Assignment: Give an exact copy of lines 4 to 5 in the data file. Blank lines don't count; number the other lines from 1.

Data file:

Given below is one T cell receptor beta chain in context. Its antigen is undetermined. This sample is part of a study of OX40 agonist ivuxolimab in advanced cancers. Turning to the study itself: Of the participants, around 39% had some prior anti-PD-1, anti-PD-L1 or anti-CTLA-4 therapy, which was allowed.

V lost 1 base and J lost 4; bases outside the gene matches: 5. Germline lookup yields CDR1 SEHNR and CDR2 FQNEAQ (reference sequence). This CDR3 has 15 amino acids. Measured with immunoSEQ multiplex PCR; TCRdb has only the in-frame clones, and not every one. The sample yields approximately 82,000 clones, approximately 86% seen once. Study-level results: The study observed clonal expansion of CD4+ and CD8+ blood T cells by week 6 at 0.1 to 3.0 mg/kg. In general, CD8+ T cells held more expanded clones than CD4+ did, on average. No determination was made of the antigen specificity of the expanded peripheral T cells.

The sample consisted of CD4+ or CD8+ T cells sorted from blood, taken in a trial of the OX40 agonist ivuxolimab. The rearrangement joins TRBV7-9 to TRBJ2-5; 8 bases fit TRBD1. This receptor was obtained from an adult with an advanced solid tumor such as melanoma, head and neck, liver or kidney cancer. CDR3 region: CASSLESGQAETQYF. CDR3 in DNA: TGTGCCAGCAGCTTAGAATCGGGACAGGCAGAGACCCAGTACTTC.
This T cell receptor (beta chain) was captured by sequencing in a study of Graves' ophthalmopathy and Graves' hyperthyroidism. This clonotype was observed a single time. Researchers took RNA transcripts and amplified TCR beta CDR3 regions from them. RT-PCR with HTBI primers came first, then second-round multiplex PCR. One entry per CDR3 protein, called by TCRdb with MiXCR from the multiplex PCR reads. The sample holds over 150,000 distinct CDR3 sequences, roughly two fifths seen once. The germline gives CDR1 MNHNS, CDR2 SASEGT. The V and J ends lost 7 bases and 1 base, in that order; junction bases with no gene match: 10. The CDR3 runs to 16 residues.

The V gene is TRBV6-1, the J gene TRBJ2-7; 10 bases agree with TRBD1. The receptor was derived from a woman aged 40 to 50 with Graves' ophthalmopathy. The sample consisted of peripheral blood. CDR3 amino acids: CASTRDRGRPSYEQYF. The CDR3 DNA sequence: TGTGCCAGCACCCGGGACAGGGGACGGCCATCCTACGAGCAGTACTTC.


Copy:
This T cell receptor (beta chain) was captured by sequencing in a study of Graves' ophthalmopathy and Graves' hyperthyroidism. This clonotype was observed a single time. Researchers took RNA transcripts and amplified TCR beta CDR3 regions from them. RT-PCR with HTBI primers came first, then second-round multiplex PCR. One entry per CDR3 protein, called by TCRdb with MiXCR from the multiplex PCR reads. The sample holds over 150,000 distinct CDR3 sequences, roughly two fifths seen once. The germline gives CDR1 MNHNS, CDR2 SASEGT. The V and J ends lost 7 bases and 1 base, in that order; junction bases with no gene match: 10. The CDR3 runs to 16 residues.

The V gene is TRBV6-1, the J gene TRBJ2-7; 10 bases agree with TRBD1. The receptor was derived from a woman aged 40 to 50 with Graves' ophthalmopathy. The sample consisted of peripheral blood. CDR3 amino acids: CASTRDRGRPSYEQYF. The CDR3 DNA sequence: TGTGCCAGCACCCGGGACAGGGGACGGCCATCCTACGAGCAGTACTTC.